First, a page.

FIGHT IT

Technically, your boss is allowed to mandate tip sharing or “pooling” by other food service employees as long as they give written notice. But management cannot take a cut of gratuities, except to charge employees the same amount charged to customers for processing credit card transactions.

Your employer has not offered employees health insurance, forcing you to shell out $200 for a doctor’s visit, only to find out that you are overweight because of all the free frogurt you’ve been eating at work.

ACCEPT IT

Labor unions unite at OWS.

Employers are under no obligation to give you health insurance or cover your healthcare costs. Though if you are injured on the job, or exposed to certain toxic substances (frogurt may be cursed, but does not count as a toxic substance), you may have recourse in the form of Worker’s Compensation.

Your problems at work are more serious than missing out on the corner piece of cake at staff parties and forgetting to wear jeans on Friday. You bring the issues to the attention of your boss, and that Friday at 5pm you find yourself on unemployment indefinitely (actually, until it runs out).

FIGHT IT

You cannot be penalized/retaliated-against/fired for making a complaint to your employer or to the New York State Department of Labor about workplace conditions. Likewise, it is illegal for your employer to fire you for attempting to form a union or organizing coworkers. You may also have certain rights under the Whistleblower Protection Program, depending on what sector you are in and the nature of your complaint.

In anticipation of your scheduled paycheck tomorrow, you bring your bank account down to single digits after the two-for-one Beefarino special at Key Food. Tomorrow comes and there’s no paycheck.

FIGHT IT

Your employer must pay you by the end of whatever pay period is agreed upon when you’re hired.

Instead of cashing in your vacation days to seek authentic sushi and karaoke in Japan, you opted instead to get bodega sushi and karaoke in Williamsburg. By time you leave the job, management seems to have forgotten about compensation for these unused vacation days.

FIGHT IT

If your employer agrees to give you vacation, personal leave, etc when you are hired, then they must pay out the unused days unless you also agree to forfeit those days upon leaving the job. Unfortunately, your employer is under no legal obligation to give you vacation/personal/sick days in the first place (note: the United States is the only industrialized nation that does not guarantee vacation or sick days for employees).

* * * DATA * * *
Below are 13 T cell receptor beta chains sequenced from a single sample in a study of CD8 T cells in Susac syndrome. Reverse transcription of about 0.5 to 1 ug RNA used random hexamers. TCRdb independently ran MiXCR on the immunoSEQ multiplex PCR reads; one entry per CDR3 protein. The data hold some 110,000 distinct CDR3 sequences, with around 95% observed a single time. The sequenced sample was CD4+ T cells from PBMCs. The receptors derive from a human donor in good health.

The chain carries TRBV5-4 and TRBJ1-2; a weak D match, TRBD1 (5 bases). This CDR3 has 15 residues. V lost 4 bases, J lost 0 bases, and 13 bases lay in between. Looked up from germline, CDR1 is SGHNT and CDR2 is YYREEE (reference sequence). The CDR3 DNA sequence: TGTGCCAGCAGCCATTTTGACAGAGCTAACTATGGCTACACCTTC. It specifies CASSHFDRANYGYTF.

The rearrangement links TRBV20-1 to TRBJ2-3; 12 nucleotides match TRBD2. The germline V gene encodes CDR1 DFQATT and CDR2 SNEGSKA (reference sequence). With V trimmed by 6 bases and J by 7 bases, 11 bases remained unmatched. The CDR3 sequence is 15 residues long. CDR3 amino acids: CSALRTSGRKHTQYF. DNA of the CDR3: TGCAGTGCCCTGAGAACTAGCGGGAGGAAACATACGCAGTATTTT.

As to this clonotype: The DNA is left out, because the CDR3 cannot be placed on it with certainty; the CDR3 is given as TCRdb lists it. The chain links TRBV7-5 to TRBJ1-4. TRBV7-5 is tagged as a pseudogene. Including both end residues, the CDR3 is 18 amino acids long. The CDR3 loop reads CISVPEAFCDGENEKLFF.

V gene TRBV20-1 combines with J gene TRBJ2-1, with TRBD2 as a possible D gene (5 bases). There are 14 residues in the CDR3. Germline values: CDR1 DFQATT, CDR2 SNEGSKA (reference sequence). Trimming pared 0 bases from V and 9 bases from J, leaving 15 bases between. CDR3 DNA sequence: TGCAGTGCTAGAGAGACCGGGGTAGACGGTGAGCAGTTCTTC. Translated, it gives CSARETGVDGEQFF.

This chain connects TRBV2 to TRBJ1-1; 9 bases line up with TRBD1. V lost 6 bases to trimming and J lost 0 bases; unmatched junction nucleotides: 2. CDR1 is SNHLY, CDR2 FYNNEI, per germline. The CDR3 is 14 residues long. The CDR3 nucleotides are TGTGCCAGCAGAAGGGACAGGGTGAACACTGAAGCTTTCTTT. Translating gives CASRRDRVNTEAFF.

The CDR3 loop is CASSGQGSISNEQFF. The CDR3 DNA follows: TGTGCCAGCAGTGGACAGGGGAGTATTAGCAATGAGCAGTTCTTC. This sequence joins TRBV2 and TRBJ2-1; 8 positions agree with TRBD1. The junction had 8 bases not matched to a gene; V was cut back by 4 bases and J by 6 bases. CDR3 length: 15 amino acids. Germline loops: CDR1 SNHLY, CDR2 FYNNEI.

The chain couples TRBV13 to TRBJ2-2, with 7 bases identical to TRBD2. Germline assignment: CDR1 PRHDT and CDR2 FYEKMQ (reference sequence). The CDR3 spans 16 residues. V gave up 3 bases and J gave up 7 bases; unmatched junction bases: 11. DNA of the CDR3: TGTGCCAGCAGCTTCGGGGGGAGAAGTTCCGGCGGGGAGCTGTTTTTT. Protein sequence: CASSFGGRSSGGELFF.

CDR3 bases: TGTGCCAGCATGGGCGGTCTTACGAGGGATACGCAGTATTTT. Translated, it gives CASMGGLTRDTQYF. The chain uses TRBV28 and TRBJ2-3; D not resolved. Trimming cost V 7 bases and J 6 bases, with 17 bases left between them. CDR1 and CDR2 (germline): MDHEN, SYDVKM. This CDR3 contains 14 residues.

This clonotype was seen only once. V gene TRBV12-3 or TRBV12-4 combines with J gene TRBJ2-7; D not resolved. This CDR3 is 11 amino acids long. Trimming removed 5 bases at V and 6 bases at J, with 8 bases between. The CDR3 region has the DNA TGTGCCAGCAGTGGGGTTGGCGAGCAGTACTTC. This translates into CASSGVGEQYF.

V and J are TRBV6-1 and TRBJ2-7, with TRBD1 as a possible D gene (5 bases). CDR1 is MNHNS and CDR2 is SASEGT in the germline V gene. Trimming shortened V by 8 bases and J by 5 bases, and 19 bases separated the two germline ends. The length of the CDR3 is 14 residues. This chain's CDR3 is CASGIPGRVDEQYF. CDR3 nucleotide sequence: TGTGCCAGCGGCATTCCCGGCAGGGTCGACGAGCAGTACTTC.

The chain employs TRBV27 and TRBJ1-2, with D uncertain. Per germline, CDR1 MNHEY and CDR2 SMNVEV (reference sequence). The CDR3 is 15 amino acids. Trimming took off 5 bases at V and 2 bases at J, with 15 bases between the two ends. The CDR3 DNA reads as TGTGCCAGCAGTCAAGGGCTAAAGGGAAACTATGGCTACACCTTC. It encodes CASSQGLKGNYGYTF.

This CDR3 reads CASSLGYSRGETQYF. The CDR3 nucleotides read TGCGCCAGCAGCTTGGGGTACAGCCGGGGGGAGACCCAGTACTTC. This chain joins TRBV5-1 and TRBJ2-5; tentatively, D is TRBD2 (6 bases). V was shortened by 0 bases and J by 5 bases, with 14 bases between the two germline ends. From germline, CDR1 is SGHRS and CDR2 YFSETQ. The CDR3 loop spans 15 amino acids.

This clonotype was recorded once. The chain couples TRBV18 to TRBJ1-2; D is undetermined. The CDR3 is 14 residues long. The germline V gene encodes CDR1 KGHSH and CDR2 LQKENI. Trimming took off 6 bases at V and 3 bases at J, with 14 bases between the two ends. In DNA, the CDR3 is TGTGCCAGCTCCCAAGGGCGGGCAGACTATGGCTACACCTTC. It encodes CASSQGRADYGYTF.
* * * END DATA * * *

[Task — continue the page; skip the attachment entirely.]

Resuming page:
It’s been several years since you started at the law firm/localized novelty gift shop/sewage treatment plant/third-tier chain restaurant, and you feel it’s time for a little more cash. 

ACCEPT IT

Unless it’s in a contract you’ve signed, no employer has an obligation to give you a raise.

What can you do to fight back?
If you suspect that your employer is violating your rights, first speak to a human resources representative or your employer’s equivalent (many employers have mediation services), and see if you can work the issue out internally.
Some larger companies or organizations have formal grievance processes, and it might be worth filing such a grievance if your situation escalates. Monitor the situation very carefully by keeping a notebook detailing abuses with dates and times. You are well within your rights to keep personal notes, so do not let a supervisor intimidate you (for the brave: taking notes in front of your higher-ups is a great way to freak them out a little).Your next course of action is to contact the state or federal government and report the abuse. If you’re at a loss as to which agency to choose or not getting a helpful response from the bureaucrats, call your local elected official’s office(s) and ask them to follow up with the Department of Labor to ensure your case is processed, or even recommend free legal services should you need them. Likewise, if there’s a right you wish you had, make yourself heard!
Follow Rachel: @RachelEveStein.